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[RC] [Fwd: Carbohydrates During a ride] - Bruce Weary DC

-------- Original Message --------
Subject: Carbohydrates During a ride
Date: Wed, 05 Jul 2006 12:29:13 -0700
From: Bruce Weary DC <bweary@xxxxxxxxxxxx>
To: ranch@xxxxxxxxxxx

   Hi Ed--
  How's things in your neck of the woods? You brought up some 
interesting ideas about sugar metabolism, and I thought I'd comment. It 
works kinda like this: The horse (or person) eats a carb meal, and 
digests it primarily in the stomach. It passes through the small 
intestine where it is absorbed as glucose into the bloodstream. As the 
glucose circulates in the blood through the pancreas, insulin is 
released into the blood to make the body's cells permeable to the 
glucose so that it can get inside the cell where it is burned. I don't 
know of a mechanism that allows glucose into the cell without the use of 
insulin. If complex carbs are used, there shouldn't be a "spike," but 
rather a sloping increase in blood sugar over 20-30 minutes. When the 
glucose levels get too low, the pancreas also knows this, and releases 
another hormone, glucagon, which tells the liver to release some of it's 
glycogen stores to bring the levels back up.  This is essentiall
y the 
"check and balance" system of the pancreas designed to control glucose 
levels.This is probably the mechanism involved in the highs and lows 
horses (and people) experience during a ride.
  In your mother's case, she would eat carbs that increased her blood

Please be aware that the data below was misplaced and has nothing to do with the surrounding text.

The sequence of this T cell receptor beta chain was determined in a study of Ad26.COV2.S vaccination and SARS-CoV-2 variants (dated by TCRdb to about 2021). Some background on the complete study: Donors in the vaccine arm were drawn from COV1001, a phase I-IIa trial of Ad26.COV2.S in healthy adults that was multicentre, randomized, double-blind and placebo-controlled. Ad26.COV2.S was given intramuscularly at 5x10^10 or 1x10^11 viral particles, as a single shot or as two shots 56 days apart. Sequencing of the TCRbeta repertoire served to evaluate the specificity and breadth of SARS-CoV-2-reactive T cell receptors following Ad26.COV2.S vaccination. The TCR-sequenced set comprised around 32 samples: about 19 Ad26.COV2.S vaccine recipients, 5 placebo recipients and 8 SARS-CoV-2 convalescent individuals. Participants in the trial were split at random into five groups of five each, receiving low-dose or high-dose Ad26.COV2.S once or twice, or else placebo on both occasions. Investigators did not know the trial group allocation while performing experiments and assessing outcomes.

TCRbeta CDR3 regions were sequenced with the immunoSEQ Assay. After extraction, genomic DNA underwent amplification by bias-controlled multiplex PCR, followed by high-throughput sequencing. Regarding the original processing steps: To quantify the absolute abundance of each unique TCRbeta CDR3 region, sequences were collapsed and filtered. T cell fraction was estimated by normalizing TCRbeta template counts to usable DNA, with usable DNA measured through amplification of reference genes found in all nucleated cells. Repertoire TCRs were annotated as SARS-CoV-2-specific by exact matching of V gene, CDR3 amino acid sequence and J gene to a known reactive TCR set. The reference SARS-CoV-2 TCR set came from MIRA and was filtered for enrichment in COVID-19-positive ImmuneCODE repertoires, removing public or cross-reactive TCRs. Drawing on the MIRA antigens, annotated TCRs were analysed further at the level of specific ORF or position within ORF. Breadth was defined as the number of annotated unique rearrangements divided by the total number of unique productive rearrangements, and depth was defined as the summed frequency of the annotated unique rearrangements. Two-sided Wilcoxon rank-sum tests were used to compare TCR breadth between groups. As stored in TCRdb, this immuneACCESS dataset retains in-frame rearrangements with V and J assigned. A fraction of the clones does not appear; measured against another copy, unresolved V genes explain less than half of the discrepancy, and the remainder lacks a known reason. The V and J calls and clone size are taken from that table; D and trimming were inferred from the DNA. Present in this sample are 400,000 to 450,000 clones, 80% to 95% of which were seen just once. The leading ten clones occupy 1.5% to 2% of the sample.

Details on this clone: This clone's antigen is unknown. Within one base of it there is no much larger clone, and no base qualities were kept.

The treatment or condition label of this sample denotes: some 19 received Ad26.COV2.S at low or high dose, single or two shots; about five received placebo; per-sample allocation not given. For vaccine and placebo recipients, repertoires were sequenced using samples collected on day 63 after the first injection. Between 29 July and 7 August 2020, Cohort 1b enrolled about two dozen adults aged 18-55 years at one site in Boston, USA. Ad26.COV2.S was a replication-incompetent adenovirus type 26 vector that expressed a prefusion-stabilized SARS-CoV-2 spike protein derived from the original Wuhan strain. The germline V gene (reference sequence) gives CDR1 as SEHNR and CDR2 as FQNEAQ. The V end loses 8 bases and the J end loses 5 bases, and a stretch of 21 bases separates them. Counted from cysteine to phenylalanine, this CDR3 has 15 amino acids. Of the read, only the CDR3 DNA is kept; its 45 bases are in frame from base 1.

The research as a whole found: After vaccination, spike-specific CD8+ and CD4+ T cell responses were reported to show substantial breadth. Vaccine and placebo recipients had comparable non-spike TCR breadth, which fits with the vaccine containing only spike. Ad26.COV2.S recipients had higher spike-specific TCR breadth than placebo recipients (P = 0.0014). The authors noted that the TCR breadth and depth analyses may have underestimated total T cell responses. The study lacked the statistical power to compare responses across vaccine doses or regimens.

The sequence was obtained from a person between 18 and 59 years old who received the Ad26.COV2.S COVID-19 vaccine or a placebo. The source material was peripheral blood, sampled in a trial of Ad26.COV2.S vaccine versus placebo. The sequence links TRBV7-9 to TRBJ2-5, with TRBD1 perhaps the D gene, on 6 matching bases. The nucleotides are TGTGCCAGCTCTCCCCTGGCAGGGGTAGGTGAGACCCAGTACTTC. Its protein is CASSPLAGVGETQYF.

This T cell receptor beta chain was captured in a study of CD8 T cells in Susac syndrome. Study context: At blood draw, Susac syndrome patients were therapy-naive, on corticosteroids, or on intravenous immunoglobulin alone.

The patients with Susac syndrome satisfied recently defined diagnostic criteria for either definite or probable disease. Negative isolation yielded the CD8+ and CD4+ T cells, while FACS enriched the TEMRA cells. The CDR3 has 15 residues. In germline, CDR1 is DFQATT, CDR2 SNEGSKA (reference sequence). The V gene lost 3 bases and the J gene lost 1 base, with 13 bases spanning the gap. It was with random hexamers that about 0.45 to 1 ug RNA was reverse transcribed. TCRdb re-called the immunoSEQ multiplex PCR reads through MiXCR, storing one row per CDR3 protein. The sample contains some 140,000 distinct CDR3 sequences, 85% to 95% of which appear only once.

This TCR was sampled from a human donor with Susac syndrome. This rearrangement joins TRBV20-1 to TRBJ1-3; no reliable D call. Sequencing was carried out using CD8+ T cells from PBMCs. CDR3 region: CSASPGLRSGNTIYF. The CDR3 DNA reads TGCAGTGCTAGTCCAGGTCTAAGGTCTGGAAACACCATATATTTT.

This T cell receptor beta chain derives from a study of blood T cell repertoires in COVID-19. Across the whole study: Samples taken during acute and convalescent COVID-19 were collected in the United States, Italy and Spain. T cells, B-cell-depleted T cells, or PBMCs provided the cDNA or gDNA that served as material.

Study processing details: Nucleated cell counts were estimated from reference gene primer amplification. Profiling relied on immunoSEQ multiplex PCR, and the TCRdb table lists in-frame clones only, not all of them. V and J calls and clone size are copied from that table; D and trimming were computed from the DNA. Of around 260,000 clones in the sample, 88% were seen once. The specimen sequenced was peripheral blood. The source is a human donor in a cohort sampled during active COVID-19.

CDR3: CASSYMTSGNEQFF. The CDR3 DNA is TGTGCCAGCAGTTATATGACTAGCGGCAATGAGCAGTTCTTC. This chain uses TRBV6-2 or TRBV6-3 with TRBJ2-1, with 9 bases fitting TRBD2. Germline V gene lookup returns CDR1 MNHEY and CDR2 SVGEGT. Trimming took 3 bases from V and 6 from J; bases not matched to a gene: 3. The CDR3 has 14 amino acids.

sugar levels, but if she didn't produce insulin, her blood sugar would 
just keep circulating, "trapped" in the bloodstream, and unable to 
"escape" into the cells. This is the problem with diabetics--they eat, 
but don't get the benefit of the energy of the food they eat, so they 
feel fatigued, and are still hungry even though there's plenty of 
glucose circulating in their blood. Since they're always hungry, obesity 
often goes hand in hand with diabetes. The resulting effect of the 
insulin shot has a lot to do with when they eat and their activity 
level.  If it's done properly, they get energy from their food, and can 
maintain activity. If not, you're right, the insulin will cause storage 
and weight gain. I
 can't explain why your mother did okay with eating 
apples, other than maybe the fact that she might have produced some low 
levels of insulin, and the sugar in the apples is digested slowly, so 
the two together helped maintain a decent glucose level.
   In feeding the horse throughout the ride, not just at vet checks, we 
can avoid the typical dropping of the blood glucose levels, and keep the 
horse strong and functioning better all day. It reminds me of the guy on 
Ed Sullivan who used to spin those plates on those tall skinny sticks. 
He'd have seven or eight of them going at a time, and he'd just tweak 
each stick every now and then to keep them spinning. If he didn't pay 
attention, the plates would eventually slow down and wobble badly, and 
eventually crash to the floor. We just have to "keep the horse's plates 
spinning."  And it's easy. Just feed him frequently throughout the ride, 
and make sure some of that feed is carbs.  Dr Q